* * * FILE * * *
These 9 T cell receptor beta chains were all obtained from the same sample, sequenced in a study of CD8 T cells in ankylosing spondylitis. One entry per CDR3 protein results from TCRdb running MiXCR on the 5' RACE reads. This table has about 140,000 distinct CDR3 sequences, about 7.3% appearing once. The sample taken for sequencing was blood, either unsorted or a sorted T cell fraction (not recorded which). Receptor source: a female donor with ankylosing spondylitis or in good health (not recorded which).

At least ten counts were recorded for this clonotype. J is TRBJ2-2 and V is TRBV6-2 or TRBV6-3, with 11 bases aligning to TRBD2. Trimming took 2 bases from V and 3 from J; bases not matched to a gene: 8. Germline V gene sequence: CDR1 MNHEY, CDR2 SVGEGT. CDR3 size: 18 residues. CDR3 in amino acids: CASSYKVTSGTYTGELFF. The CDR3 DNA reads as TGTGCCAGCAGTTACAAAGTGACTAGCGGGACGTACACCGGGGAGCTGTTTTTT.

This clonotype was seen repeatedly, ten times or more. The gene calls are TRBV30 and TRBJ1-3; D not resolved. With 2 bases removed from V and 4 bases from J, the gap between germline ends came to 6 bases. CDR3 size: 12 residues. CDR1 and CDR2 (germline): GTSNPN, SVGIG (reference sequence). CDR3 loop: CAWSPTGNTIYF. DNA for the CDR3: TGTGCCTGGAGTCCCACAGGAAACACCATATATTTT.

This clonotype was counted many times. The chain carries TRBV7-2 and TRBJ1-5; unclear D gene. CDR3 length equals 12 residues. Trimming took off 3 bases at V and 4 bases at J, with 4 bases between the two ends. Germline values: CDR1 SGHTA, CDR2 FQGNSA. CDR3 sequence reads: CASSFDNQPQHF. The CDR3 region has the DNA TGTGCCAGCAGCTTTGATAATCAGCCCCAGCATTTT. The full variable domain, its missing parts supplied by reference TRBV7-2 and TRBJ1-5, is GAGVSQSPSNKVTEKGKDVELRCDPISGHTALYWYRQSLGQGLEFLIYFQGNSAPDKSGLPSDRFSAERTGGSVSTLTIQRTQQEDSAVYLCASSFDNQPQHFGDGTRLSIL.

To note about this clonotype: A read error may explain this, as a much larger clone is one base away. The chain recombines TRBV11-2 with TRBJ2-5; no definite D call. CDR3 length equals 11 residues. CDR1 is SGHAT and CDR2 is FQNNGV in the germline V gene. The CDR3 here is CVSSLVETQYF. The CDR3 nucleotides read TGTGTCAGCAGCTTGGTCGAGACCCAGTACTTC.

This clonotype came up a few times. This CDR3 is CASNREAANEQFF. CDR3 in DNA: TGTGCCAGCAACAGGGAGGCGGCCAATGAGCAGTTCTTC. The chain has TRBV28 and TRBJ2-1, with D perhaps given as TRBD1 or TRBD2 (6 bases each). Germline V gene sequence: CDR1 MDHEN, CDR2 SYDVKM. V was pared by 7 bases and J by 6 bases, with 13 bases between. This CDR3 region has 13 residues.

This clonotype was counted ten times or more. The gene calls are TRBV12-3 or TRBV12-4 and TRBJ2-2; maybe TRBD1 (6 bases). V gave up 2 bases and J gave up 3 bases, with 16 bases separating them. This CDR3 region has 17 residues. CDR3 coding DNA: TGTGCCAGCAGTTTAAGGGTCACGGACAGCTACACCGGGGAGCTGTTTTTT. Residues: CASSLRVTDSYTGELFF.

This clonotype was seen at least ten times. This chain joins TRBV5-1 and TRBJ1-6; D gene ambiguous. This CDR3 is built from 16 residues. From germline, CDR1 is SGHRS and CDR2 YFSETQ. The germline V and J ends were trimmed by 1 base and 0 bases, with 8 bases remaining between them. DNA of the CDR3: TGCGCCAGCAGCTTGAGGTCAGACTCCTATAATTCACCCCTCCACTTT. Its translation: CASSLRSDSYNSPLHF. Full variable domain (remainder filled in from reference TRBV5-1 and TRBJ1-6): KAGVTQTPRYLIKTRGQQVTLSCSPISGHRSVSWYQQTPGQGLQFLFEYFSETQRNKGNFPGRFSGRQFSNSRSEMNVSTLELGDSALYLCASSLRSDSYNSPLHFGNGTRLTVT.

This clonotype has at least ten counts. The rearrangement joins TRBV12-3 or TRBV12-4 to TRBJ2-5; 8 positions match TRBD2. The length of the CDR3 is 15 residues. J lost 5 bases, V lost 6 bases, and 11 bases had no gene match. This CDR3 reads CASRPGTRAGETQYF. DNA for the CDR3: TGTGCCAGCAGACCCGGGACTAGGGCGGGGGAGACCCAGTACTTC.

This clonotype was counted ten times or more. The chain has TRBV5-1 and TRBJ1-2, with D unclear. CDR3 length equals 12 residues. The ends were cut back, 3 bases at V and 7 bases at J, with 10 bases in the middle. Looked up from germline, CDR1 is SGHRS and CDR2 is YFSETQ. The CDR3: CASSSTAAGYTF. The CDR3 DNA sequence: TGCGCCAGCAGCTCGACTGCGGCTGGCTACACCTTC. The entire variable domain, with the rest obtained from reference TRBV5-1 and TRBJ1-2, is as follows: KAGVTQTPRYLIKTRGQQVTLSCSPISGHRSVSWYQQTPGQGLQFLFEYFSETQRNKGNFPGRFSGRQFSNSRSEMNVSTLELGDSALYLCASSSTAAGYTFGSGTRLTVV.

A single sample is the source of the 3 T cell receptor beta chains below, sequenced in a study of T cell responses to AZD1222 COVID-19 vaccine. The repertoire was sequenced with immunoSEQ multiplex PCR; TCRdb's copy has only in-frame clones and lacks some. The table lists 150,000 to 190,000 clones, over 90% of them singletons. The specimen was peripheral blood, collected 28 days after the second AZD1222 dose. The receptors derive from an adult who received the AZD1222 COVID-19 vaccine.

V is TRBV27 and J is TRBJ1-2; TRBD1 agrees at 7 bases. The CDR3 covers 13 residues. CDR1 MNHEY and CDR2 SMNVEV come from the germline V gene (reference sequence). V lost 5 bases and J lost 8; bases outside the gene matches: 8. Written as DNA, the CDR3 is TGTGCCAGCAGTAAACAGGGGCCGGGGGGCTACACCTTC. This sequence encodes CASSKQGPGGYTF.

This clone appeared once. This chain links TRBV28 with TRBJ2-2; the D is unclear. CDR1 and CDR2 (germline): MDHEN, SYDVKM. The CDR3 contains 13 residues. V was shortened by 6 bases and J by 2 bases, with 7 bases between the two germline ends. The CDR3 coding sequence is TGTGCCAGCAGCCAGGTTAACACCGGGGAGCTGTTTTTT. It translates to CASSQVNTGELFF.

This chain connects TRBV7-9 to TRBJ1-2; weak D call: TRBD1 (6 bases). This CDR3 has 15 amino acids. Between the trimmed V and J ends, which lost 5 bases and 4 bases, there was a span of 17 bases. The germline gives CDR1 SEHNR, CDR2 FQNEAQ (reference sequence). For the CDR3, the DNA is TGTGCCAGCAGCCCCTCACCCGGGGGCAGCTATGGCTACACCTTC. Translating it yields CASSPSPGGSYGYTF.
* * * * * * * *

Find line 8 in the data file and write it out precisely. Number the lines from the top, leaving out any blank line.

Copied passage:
This clonotype was seen at least ten times. This chain joins TRBV5-1 and TRBJ1-6; D gene ambiguous. This CDR3 is built from 16 residues. From germline, CDR1 is SGHRS and CDR2 YFSETQ. The germline V and J ends were trimmed by 1 base and 0 bases, with 8 bases remaining between them. DNA of the CDR3: TGCGCCAGCAGCTTGAGGTCAGACTCCTATAATTCACCCCTCCACTTT. Its translation: CASSLRSDSYNSPLHF. Full variable domain (remainder filled in from reference TRBV5-1 and TRBJ1-6): KAGVTQTPRYLIKTRGQQVTLSCSPISGHRSVSWYQQTPGQGLQFLFEYFSETQRNKGNFPGRFSGRQFSNSRSEMNVSTLELGDSALYLCASSLRSDSYNSPLHFGNGTRLTVT.